Letter: Board should not renew attorney’s contract

400-PAT-GREENFIELDLetter: Board should not renew attorney’s contract

Pat Greenfield
St Augustine, FL

Dear Editor:

I see that, once again, the issue of Patrick McCormack continuing his employment as the County Attorney comes before the Board of County Commissioners.

Last month McCormack’s employment contract was not renewed, but rather was given a six month extension of his current contract. There must be a reason for this indecision.

The public is rapidly becoming aware of the dissension, discord, and turn over, resignations and discharges within the County Attorney’s office.

As a result of his inept actions as the supervisor of one of the most critical departments of county government, St Johns County is facing a lawsuit of wrongful arrest, filed by a former assistant county attorney. Surely Mr. McCormack understands the employment statutes, is familiar with human resource standards as well as county policy and practices.

McCormack disrupts the lives of county employees, creates dissension and causes lawsuits to be brought against the county. Why would he take such egregious actions?

One answer that comes to the forefront is his annual salary of $156,560 — which is more than our State Attorney, who oversees four counties. He takes more salary than the local Sheriff and more money than the Superintendent of Schools. In fact, his salary is higher than that of Attorney General Pam Bondi. In 2010, Pam Bondi received $128,872.

A taxpayer might ask “WHY” Mr. McCormack is so well paid when this state has no lack of better qualified attorneys who work for less. Consider that Mr. McCormack’s salary is on par with that of an Associate Justice of the Florida Supreme Court.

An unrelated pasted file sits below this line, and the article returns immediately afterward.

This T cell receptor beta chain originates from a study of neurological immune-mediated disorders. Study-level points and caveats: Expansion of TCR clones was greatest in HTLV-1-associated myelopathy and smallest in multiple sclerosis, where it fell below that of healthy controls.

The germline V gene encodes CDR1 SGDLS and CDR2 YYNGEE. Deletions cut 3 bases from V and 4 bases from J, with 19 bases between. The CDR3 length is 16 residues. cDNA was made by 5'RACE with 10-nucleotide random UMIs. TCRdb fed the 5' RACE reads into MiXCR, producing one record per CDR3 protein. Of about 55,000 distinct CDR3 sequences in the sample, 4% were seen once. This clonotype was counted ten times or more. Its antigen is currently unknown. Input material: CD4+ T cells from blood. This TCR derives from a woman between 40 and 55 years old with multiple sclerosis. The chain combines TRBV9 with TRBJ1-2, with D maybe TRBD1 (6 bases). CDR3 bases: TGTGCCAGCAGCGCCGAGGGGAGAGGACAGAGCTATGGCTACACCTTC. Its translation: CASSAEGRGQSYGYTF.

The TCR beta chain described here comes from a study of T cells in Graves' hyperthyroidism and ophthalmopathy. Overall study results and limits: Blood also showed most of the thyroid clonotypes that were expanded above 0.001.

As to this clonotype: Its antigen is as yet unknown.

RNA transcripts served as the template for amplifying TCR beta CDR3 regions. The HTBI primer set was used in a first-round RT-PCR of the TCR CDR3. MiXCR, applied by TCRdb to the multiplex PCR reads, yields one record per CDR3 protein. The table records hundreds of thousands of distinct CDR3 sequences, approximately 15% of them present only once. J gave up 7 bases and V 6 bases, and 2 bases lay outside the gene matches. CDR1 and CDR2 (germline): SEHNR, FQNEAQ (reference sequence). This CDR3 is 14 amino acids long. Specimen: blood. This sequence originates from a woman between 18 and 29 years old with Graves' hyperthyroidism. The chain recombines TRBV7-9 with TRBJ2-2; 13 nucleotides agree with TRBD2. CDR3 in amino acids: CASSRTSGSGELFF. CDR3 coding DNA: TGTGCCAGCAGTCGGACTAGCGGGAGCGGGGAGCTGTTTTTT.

If McCormack’s contract were to expire, what kind of honest assessment and recommendation for employment could St Johns County offer? Because of his work history, perhaps this is another reason that he is fighting so vociferously for his job and destroying the lives of everyone around him in the process. By systematically eliminating every other attorney within his department, McCormack seeks to make himself indispensable to the County. No one is indispensable.

St Johns County citizens deserve better in terms of our highly paid county employees and we deserve better in terms of strategic leadership. Certainly, if the people on the street know what is happening, the Board of County Commissioners must be aware of the behavior of this individual.

My suggestion is to wish Mr. McCormack well in his new career, elsewhere. Compensation for the position of county attorney should not exceed that of the Florida Attorney General. Apply the savings toward the settlement of the outstanding and soon to be filed lawsuits.

With the quality of life offered by St Johns County, highly qualified attorneys will seek this excellent employment position.

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